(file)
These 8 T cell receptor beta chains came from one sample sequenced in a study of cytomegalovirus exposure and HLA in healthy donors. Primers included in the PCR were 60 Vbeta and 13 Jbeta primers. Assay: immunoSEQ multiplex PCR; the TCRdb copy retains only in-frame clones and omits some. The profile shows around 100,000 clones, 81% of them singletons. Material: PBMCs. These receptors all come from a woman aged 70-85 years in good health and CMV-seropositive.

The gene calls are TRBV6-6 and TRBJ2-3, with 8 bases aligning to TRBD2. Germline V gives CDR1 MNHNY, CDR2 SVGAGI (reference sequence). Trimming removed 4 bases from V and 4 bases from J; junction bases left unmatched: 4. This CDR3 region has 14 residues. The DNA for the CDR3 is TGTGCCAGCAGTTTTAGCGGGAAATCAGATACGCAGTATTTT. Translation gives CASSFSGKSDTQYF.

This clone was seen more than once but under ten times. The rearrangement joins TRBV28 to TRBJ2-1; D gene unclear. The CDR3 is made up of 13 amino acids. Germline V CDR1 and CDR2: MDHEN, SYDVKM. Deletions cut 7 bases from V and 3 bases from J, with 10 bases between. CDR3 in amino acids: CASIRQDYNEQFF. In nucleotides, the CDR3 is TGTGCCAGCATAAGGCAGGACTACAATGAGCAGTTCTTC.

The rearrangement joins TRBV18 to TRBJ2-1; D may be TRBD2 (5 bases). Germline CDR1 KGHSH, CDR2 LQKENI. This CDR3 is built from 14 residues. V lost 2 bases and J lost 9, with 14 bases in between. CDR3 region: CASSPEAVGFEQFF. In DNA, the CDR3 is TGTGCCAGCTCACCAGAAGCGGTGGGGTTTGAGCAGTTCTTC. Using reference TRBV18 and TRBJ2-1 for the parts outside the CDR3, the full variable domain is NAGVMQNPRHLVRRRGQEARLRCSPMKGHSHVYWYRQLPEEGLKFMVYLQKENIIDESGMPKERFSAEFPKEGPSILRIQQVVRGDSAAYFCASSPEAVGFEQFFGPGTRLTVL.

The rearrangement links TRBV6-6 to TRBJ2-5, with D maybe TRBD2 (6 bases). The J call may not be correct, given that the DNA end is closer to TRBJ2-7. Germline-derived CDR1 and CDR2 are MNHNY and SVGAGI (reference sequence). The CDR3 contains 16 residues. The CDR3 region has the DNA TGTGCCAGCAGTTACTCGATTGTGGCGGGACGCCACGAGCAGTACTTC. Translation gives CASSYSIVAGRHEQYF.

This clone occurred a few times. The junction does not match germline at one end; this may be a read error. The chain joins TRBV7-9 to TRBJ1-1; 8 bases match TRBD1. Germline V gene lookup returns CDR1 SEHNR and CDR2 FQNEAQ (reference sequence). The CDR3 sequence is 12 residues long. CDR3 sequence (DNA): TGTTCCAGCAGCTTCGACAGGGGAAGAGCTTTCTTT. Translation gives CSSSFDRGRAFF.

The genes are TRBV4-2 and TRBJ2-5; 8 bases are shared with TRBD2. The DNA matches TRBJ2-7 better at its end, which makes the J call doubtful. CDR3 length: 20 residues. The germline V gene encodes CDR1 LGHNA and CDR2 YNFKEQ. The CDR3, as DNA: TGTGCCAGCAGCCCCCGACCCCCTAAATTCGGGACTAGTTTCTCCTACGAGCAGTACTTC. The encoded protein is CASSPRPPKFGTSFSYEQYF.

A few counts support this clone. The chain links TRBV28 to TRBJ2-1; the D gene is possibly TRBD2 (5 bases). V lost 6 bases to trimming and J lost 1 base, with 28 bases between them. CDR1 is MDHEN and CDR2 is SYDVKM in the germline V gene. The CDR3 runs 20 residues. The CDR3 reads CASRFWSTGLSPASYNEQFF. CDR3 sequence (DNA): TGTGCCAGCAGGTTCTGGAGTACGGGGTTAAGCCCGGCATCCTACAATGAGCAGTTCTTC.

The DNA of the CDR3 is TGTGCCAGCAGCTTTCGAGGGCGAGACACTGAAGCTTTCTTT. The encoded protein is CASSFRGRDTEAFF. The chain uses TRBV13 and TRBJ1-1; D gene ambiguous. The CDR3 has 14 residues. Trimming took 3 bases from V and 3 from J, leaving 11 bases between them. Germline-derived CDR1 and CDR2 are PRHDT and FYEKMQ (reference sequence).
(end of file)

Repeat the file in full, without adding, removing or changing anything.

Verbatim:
These 8 T cell receptor beta chains came from one sample sequenced in a study of cytomegalovirus exposure and HLA in healthy donors. Primers included in the PCR were 60 Vbeta and 13 Jbeta primers. Assay: immunoSEQ multiplex PCR; the TCRdb copy retains only in-frame clones and omits some. The profile shows around 100,000 clones, 81% of them singletons. Material: PBMCs. These receptors all come from a woman aged 70-85 years in good health and CMV-seropositive.

The gene calls are TRBV6-6 and TRBJ2-3, with 8 bases aligning to TRBD2. Germline V gives CDR1 MNHNY, CDR2 SVGAGI (reference sequence). Trimming removed 4 bases from V and 4 bases from J; junction bases left unmatched: 4. This CDR3 region has 14 residues. The DNA for the CDR3 is TGTGCCAGCAGTTTTAGCGGGAAATCAGATACGCAGTATTTT. Translation gives CASSFSGKSDTQYF.

This clone was seen more than once but under ten times. The rearrangement joins TRBV28 to TRBJ2-1; D gene unclear. The CDR3 is made up of 13 amino acids. Germline V CDR1 and CDR2: MDHEN, SYDVKM. Deletions cut 7 bases from V and 3 bases from J, with 10 bases between. CDR3 in amino acids: CASIRQDYNEQFF. In nucleotides, the CDR3 is TGTGCCAGCATAAGGCAGGACTACAATGAGCAGTTCTTC.

The rearrangement joins TRBV18 to TRBJ2-1; D may be TRBD2 (5 bases). Germline CDR1 KGHSH, CDR2 LQKENI. This CDR3 is built from 14 residues. V lost 2 bases and J lost 9, with 14 bases in between. CDR3 region: CASSPEAVGFEQFF. In DNA, the CDR3 is TGTGCCAGCTCACCAGAAGCGGTGGGGTTTGAGCAGTTCTTC. Using reference TRBV18 and TRBJ2-1 for the parts outside the CDR3, the full variable domain is NAGVMQNPRHLVRRRGQEARLRCSPMKGHSHVYWYRQLPEEGLKFMVYLQKENIIDESGMPKERFSAEFPKEGPSILRIQQVVRGDSAAYFCASSPEAVGFEQFFGPGTRLTVL.

The rearrangement links TRBV6-6 to TRBJ2-5, with D maybe TRBD2 (6 bases). The J call may not be correct, given that the DNA end is closer to TRBJ2-7. Germline-derived CDR1 and CDR2 are MNHNY and SVGAGI (reference sequence). The CDR3 contains 16 residues. The CDR3 region has the DNA TGTGCCAGCAGTTACTCGATTGTGGCGGGACGCCACGAGCAGTACTTC. Translation gives CASSYSIVAGRHEQYF.

This clone occurred a few times. The junction does not match germline at one end; this may be a read error. The chain joins TRBV7-9 to TRBJ1-1; 8 bases match TRBD1. Germline V gene lookup returns CDR1 SEHNR and CDR2 FQNEAQ (reference sequence). The CDR3 sequence is 12 residues long. CDR3 sequence (DNA): TGTTCCAGCAGCTTCGACAGGGGAAGAGCTTTCTTT. Translation gives CSSSFDRGRAFF.

The genes are TRBV4-2 and TRBJ2-5; 8 bases are shared with TRBD2. The DNA matches TRBJ2-7 better at its end, which makes the J call doubtful. CDR3 length: 20 residues. The germline V gene encodes CDR1 LGHNA and CDR2 YNFKEQ. The CDR3, as DNA: TGTGCCAGCAGCCCCCGACCCCCTAAATTCGGGACTAGTTTCTCCTACGAGCAGTACTTC. The encoded protein is CASSPRPPKFGTSFSYEQYF.

A few counts support this clone. The chain links TRBV28 to TRBJ2-1; the D gene is possibly TRBD2 (5 bases). V lost 6 bases to trimming and J lost 1 base, with 28 bases between them. CDR1 is MDHEN and CDR2 is SYDVKM in the germline V gene. The CDR3 runs 20 residues. The CDR3 reads CASRFWSTGLSPASYNEQFF. CDR3 sequence (DNA): TGTGCCAGCAGGTTCTGGAGTACGGGGTTAAGCCCGGCATCCTACAATGAGCAGTTCTTC.

The DNA of the CDR3 is TGTGCCAGCAGCTTTCGAGGGCGAGACACTGAAGCTTTCTTT. The encoded protein is CASSFRGRDTEAFF. The chain uses TRBV13 and TRBJ1-1; D gene ambiguous. The CDR3 has 14 residues. Trimming took 3 bases from V and 3 from J, leaving 11 bases between them. Germline-derived CDR1 and CDR2 are PRHDT and FYEKMQ (reference sequence).